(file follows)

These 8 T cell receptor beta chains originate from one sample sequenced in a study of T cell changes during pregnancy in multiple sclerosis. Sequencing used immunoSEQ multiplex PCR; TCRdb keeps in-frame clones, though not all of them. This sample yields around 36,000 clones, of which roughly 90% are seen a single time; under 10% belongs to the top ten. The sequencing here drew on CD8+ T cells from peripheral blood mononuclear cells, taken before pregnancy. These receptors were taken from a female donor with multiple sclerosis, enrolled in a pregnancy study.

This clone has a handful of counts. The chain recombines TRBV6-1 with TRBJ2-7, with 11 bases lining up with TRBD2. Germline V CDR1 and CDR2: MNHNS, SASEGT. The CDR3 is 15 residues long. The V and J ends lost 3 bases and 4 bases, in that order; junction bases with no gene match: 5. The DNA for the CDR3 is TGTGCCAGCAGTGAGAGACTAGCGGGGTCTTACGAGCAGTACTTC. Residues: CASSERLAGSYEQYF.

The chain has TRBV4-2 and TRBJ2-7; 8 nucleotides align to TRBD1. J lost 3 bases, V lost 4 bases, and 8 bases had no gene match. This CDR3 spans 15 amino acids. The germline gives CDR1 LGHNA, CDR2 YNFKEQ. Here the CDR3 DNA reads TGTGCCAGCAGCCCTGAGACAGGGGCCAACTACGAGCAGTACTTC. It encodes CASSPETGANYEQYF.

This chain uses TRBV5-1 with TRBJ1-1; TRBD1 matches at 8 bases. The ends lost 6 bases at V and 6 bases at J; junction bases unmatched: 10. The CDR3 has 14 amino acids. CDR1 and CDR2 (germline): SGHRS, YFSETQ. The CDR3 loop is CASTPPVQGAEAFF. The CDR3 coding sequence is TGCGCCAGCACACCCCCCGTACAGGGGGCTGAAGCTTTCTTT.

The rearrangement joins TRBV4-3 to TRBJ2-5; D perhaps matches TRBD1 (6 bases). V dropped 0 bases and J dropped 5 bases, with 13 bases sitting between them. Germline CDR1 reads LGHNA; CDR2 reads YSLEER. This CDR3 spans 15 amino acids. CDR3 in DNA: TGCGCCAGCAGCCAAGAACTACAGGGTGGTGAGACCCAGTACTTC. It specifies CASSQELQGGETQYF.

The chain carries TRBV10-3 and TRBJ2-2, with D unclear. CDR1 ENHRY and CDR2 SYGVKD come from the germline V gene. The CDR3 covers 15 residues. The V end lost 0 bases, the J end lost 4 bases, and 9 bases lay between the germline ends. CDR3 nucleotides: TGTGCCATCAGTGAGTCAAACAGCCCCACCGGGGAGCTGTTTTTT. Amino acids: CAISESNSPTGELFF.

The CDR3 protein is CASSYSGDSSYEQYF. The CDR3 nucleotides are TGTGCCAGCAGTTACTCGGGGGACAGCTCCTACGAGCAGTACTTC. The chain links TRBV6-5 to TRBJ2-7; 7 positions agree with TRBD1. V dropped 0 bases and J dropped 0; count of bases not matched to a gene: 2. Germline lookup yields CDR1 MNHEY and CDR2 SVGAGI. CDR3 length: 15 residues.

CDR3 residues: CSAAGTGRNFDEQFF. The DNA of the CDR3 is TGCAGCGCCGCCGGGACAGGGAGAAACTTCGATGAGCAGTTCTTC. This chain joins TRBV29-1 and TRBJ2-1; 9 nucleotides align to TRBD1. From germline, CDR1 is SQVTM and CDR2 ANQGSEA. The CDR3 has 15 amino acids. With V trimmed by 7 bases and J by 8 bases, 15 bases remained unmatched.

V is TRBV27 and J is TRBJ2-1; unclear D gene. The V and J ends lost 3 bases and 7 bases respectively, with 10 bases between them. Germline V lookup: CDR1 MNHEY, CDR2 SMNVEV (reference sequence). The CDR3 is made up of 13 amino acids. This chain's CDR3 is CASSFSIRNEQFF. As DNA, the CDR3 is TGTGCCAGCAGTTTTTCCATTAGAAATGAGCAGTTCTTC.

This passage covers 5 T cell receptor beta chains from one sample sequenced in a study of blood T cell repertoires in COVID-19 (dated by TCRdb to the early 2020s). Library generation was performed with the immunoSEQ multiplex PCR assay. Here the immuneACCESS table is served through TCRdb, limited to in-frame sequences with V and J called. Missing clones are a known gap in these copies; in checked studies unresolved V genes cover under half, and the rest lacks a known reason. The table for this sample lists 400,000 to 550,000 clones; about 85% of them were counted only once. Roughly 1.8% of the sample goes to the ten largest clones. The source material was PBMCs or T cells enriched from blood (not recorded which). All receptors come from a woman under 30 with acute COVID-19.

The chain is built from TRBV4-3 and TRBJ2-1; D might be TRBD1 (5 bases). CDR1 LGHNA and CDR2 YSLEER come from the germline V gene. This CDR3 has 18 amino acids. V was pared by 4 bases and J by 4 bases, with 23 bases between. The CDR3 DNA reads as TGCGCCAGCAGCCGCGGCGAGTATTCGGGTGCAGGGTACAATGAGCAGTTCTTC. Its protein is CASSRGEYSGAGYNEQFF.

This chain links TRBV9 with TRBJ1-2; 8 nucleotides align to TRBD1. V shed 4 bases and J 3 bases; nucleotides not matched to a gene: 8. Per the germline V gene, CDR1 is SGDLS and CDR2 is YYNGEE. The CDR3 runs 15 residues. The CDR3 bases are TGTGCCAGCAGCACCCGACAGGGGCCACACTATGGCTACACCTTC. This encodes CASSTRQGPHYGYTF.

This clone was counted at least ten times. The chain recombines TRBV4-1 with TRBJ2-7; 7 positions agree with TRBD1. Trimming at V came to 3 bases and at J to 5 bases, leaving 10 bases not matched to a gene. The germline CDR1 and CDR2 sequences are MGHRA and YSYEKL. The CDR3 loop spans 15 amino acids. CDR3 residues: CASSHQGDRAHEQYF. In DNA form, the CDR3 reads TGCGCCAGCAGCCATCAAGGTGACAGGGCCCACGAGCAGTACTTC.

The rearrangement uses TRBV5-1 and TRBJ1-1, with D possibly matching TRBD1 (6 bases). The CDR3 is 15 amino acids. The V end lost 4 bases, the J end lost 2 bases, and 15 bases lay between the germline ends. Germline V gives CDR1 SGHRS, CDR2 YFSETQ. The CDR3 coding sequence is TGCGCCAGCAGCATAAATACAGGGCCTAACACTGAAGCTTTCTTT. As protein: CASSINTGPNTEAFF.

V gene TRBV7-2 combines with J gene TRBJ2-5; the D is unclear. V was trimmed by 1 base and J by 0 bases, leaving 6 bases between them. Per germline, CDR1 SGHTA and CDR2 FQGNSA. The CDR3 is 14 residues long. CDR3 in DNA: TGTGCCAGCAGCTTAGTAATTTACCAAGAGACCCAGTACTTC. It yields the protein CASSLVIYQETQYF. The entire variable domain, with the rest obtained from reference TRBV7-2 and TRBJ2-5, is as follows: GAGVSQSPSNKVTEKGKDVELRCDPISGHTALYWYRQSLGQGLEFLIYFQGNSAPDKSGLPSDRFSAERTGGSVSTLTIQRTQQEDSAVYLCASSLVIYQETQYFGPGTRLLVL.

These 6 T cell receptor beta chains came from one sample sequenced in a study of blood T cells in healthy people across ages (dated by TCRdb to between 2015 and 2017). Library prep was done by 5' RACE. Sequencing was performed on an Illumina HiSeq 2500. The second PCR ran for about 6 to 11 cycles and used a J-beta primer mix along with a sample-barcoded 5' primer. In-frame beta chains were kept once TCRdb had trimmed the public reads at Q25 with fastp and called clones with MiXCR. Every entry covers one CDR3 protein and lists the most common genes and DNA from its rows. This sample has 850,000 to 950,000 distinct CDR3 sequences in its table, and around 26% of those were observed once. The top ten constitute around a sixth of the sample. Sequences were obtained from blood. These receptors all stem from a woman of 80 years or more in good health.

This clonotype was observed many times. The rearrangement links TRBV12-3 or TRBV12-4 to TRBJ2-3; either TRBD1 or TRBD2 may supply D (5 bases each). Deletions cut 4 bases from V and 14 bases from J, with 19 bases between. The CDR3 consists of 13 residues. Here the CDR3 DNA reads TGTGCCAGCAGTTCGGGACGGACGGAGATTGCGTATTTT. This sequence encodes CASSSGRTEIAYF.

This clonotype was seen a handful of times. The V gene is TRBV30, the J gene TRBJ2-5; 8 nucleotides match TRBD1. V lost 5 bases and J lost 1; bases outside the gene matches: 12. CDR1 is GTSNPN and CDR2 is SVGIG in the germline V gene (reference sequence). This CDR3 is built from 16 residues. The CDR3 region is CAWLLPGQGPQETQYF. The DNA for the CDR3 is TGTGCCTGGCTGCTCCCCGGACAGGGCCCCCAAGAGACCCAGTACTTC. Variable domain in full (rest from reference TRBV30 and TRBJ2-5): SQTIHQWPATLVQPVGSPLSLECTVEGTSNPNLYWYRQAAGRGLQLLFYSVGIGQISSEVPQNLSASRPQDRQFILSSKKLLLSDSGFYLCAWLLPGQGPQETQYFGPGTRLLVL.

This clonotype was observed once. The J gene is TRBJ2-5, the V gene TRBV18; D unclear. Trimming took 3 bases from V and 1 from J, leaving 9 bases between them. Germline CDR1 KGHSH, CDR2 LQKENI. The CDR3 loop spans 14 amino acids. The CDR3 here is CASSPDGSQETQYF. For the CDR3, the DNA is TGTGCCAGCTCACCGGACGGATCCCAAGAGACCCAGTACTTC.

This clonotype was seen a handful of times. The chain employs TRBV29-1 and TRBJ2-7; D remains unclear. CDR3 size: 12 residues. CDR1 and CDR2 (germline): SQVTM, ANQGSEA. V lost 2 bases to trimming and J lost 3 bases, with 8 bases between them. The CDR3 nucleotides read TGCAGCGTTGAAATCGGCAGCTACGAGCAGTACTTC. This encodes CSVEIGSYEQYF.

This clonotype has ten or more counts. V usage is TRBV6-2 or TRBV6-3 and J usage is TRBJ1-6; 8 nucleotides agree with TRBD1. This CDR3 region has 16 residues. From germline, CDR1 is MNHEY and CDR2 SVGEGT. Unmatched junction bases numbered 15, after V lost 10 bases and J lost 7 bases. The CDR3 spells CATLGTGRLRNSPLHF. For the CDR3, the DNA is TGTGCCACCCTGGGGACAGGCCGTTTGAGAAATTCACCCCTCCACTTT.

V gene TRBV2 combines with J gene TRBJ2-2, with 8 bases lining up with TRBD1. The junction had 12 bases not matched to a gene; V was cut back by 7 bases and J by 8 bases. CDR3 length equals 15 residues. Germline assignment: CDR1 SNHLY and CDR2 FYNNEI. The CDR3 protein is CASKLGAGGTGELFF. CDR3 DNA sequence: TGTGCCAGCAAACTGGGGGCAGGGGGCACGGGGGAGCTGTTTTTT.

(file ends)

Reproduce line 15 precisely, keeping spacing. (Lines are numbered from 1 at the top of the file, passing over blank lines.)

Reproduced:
V gene TRBV7-2 combines with J gene TRBJ2-5; the D is unclear. V was trimmed by 1 base and J by 0 bases, leaving 6 bases between them. Per germline, CDR1 SGHTA and CDR2 FQGNSA. The CDR3 is 14 residues long. CDR3 in DNA: TGTGCCAGCAGCTTAGTAATTTACCAAGAGACCCAGTACTTC. It yields the protein CASSLVIYQETQYF. The entire variable domain, with the rest obtained from reference TRBV7-2 and TRBJ2-5, is as follows: GAGVSQSPSNKVTEKGKDVELRCDPISGHTALYWYRQSLGQGLEFLIYFQGNSAPDKSGLPSDRFSAERTGGSVSTLTIQRTQQEDSAVYLCASSLVIYQETQYFGPGTRLLVL.